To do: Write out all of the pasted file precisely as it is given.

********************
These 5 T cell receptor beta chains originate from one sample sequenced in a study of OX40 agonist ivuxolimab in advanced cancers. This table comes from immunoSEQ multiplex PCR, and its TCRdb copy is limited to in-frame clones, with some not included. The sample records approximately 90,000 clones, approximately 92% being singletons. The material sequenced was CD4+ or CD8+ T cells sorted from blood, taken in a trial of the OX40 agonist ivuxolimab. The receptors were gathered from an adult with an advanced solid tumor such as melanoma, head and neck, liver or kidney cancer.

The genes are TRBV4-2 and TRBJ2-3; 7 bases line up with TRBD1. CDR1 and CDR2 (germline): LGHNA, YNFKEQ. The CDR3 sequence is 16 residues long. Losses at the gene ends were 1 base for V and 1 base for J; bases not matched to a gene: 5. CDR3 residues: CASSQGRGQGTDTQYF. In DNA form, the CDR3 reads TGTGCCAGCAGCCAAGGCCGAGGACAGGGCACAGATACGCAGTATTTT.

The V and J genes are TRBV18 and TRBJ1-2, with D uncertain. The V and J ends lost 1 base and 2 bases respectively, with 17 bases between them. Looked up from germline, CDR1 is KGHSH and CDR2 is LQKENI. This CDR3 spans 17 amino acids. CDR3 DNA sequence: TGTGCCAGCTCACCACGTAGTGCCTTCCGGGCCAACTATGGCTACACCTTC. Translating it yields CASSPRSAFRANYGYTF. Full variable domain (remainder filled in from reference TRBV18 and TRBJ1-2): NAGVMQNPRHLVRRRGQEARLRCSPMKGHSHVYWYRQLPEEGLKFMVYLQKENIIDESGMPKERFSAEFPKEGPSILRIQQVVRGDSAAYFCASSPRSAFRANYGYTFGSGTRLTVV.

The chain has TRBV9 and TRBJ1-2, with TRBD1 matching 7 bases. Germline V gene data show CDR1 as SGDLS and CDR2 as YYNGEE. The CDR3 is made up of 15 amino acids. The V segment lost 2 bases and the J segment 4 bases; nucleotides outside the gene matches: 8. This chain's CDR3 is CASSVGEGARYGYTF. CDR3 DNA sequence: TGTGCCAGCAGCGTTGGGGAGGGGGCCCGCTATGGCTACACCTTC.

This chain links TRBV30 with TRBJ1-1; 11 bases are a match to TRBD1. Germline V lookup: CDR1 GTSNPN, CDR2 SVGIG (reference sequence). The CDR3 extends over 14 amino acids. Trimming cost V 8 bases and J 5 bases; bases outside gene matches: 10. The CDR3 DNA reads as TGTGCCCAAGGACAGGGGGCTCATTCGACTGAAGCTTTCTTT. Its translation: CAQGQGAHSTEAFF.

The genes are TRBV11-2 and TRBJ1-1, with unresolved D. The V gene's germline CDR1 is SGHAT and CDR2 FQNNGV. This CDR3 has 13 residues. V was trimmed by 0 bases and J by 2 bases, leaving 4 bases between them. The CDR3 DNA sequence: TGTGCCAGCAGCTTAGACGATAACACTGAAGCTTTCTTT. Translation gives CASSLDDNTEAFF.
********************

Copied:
These 5 T cell receptor beta chains originate from one sample sequenced in a study of OX40 agonist ivuxolimab in advanced cancers. This table comes from immunoSEQ multiplex PCR, and its TCRdb copy is limited to in-frame clones, with some not included. The sample records approximately 90,000 clones, approximately 92% being singletons. The material sequenced was CD4+ or CD8+ T cells sorted from blood, taken in a trial of the OX40 agonist ivuxolimab. The receptors were gathered from an adult with an advanced solid tumor such as melanoma, head and neck, liver or kidney cancer.

The genes are TRBV4-2 and TRBJ2-3; 7 bases line up with TRBD1. CDR1 and CDR2 (germline): LGHNA, YNFKEQ. The CDR3 sequence is 16 residues long. Losses at the gene ends were 1 base for V and 1 base for J; bases not matched to a gene: 5. CDR3 residues: CASSQGRGQGTDTQYF. In DNA form, the CDR3 reads TGTGCCAGCAGCCAAGGCCGAGGACAGGGCACAGATACGCAGTATTTT.

The V and J genes are TRBV18 and TRBJ1-2, with D uncertain. The V and J ends lost 1 base and 2 bases respectively, with 17 bases between them. Looked up from germline, CDR1 is KGHSH and CDR2 is LQKENI. This CDR3 spans 17 amino acids. CDR3 DNA sequence: TGTGCCAGCTCACCACGTAGTGCCTTCCGGGCCAACTATGGCTACACCTTC. Translating it yields CASSPRSAFRANYGYTF. Full variable domain (remainder filled in from reference TRBV18 and TRBJ1-2): NAGVMQNPRHLVRRRGQEARLRCSPMKGHSHVYWYRQLPEEGLKFMVYLQKENIIDESGMPKERFSAEFPKEGPSILRIQQVVRGDSAAYFCASSPRSAFRANYGYTFGSGTRLTVV.

The chain has TRBV9 and TRBJ1-2, with TRBD1 matching 7 bases. Germline V gene data show CDR1 as SGDLS and CDR2 as YYNGEE. The CDR3 is made up of 15 amino acids. The V segment lost 2 bases and the J segment 4 bases; nucleotides outside the gene matches: 8. This chain's CDR3 is CASSVGEGARYGYTF. CDR3 DNA sequence: TGTGCCAGCAGCGTTGGGGAGGGGGCCCGCTATGGCTACACCTTC.

This chain links TRBV30 with TRBJ1-1; 11 bases are a match to TRBD1. Germline V lookup: CDR1 GTSNPN, CDR2 SVGIG (reference sequence). The CDR3 extends over 14 amino acids. Trimming cost V 8 bases and J 5 bases; bases outside gene matches: 10. The CDR3 DNA reads as TGTGCCCAAGGACAGGGGGCTCATTCGACTGAAGCTTTCTTT. Its translation: CAQGQGAHSTEAFF.

The genes are TRBV11-2 and TRBJ1-1, with unresolved D. The V gene's germline CDR1 is SGHAT and CDR2 FQNNGV. This CDR3 has 13 residues. V was trimmed by 0 bases and J by 2 bases, leaving 4 bases between them. The CDR3 DNA sequence: TGTGCCAGCAGCTTAGACGATAACACTGAAGCTTTCTTT. Translation gives CASSLDDNTEAFF.